Turkey would swiftly crush U.S.-backed Kurdish YPG fighters in Syria

Turkish soldiers and tanks are pictured in a village on the Turkish-Syrian border in Gaziantep province, Turkey January 22, 2018. REUTERS/Osman Orsal

Vastavam web: Turkey shelled targets in northwest Syria on Monday and said it would swiftly crush U.S.-backed Kurdish YPG fighters in an air and ground offensive on the Afrin region.While Washington and other Western capitals expressed concern, Turkish President Tayyip Erdogan said he had secured a go-ahead for the campaign from Russia, principal backer of Syrian President Bashar al-Assad, long Turkey’s foe.

Turkish forces and their Syrian anti-Assad rebel allies began their push on Saturday to clear the northwestern border enclave of Kurdish YPG fighters. Ankara considers the YPG to be allies of insurgents that have fought against the Turkish state for decades. The United States, meanwhile, has armed and aided the YPG as its main ground allies against Islamic State.But Erdogan said Turkey was determined to press ahead. “There’s no stepping back from Afrin,” he said in a speech in Ankara. “We discussed this with our Russian friends, we have an agreement with them, and we also discussed it with other coalition forces and the United States.”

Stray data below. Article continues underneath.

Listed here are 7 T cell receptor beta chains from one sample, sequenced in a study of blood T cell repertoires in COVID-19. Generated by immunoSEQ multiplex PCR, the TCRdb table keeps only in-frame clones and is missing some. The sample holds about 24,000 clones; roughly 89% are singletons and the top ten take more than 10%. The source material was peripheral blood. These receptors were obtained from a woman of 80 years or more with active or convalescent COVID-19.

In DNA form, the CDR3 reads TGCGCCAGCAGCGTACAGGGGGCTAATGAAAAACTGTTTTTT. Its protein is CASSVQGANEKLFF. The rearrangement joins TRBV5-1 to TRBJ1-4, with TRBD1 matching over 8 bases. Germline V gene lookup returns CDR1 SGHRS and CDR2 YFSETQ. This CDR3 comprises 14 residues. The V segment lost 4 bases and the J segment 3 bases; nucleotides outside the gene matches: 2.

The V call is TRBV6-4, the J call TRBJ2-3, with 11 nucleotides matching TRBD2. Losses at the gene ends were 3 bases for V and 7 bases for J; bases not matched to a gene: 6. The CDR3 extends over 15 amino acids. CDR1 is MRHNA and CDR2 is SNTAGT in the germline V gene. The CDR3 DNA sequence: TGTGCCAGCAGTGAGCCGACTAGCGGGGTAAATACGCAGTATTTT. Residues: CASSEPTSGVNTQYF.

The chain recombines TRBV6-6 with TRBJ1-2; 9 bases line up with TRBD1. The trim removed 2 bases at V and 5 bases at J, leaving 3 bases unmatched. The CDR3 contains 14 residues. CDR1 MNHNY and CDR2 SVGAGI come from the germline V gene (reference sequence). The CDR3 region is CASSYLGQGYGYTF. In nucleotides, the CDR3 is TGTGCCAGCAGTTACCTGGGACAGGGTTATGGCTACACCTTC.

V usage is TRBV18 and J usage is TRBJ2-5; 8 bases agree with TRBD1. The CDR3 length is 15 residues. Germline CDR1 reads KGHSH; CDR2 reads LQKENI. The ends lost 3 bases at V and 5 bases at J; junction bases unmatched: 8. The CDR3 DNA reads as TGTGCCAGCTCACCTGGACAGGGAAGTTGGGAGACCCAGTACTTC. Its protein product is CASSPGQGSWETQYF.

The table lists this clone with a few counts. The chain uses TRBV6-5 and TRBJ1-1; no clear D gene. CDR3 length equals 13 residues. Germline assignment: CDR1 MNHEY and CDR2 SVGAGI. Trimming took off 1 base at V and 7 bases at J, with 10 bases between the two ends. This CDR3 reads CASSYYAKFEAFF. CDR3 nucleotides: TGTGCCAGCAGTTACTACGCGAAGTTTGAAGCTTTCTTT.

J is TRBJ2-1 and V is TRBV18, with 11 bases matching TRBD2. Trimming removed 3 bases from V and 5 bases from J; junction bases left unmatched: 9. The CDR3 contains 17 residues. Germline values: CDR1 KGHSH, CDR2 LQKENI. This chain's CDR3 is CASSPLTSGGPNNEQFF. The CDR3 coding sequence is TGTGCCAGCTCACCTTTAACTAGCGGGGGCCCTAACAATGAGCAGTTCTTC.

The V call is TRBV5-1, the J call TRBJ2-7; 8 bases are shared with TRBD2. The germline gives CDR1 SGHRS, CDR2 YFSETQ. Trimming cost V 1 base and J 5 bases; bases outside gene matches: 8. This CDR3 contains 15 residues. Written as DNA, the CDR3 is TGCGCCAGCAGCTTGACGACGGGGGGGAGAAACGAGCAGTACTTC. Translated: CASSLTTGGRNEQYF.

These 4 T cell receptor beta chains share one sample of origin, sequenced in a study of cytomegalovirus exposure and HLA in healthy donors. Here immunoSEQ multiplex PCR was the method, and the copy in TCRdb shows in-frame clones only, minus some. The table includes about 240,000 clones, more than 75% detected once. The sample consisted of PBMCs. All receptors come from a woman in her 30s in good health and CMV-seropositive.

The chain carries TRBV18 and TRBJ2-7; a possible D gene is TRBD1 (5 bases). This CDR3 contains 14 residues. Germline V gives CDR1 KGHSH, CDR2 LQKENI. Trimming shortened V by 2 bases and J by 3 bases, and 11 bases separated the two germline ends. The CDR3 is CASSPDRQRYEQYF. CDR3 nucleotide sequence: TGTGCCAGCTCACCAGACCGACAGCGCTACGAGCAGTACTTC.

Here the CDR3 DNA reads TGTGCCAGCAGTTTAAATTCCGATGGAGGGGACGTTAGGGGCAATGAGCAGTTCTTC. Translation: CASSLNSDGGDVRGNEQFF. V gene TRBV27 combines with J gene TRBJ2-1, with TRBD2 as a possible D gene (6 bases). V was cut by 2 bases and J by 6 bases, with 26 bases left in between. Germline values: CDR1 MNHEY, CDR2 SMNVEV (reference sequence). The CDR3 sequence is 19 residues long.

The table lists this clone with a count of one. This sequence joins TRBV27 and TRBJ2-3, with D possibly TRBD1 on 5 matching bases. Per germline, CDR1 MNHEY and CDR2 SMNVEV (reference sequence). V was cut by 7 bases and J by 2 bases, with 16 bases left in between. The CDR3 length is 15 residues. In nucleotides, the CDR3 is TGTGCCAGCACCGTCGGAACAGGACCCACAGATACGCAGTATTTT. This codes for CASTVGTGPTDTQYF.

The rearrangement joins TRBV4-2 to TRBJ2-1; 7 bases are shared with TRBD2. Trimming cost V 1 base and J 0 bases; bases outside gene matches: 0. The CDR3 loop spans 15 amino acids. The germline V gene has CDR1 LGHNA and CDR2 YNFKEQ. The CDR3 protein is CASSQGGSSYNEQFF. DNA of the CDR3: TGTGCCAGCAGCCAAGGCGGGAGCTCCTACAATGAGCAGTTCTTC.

Syria has strongly objected to the Turkish incursion, and Moscow, which controls parts of Syrian air space on behalf of its allies in Damascus, has not confirmed giving a green light to it. But Russia does not appear to be acting to prevent it, and has pulled its own troops out of the Afrin area.The YPG’s Afrin spokesman, Birusk Hasaka, said there were clashes between Kurdish and Turkish-backed forces on the third day of the operation, and that Turkish shelling had hit civilian areas in Afrin’s northeast.

The YPG said Afrin had already been reinforced in anticipation of the Turkish offensive, but there were discussions over whether to send more reinforcements. That could be tricky since other YPG-held territory is separated from Afrin by areas held by Syrian government forces.